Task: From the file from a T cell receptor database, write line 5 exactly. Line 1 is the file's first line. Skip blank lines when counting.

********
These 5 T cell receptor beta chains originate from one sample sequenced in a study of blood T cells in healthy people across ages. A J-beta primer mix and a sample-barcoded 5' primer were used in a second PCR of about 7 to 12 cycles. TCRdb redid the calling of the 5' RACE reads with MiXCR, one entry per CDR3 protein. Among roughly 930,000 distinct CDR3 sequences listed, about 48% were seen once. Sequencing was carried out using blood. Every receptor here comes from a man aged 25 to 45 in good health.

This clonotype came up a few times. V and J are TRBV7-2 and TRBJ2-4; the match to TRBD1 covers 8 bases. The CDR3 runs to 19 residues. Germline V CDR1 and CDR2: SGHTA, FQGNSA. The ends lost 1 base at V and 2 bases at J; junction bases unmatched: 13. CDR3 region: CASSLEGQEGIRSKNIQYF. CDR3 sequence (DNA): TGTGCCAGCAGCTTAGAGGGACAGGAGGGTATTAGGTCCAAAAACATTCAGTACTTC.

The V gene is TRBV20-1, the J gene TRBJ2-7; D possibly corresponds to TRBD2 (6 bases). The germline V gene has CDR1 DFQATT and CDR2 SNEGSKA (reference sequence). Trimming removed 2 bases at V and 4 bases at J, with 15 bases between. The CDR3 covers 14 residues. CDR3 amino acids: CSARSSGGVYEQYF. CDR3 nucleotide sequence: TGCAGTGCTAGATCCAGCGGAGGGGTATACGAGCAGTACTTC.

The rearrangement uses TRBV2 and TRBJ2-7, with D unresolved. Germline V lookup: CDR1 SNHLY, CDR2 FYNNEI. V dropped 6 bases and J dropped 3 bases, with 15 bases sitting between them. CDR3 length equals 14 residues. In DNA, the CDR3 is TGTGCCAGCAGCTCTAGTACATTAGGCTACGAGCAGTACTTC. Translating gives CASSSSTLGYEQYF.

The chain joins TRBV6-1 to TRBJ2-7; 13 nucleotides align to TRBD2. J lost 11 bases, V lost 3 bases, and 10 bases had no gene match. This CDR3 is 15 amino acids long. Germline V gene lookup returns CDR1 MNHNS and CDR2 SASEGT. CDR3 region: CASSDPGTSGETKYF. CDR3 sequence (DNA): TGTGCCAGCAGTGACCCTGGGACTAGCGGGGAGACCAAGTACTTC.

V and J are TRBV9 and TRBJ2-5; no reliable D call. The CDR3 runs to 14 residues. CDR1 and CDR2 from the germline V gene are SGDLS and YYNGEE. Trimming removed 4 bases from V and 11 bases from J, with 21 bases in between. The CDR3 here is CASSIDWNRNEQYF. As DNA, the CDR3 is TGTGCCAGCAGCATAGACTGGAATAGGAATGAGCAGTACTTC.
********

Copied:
The chain joins TRBV6-1 to TRBJ2-7; 13 nucleotides align to TRBD2. J lost 11 bases, V lost 3 bases, and 10 bases had no gene match. This CDR3 is 15 amino acids long. Germline V gene lookup returns CDR1 MNHNS and CDR2 SASEGT. CDR3 region: CASSDPGTSGETKYF. CDR3 sequence (DNA): TGTGCCAGCAGTGACCCTGGGACTAGCGGGGAGACCAAGTACTTC.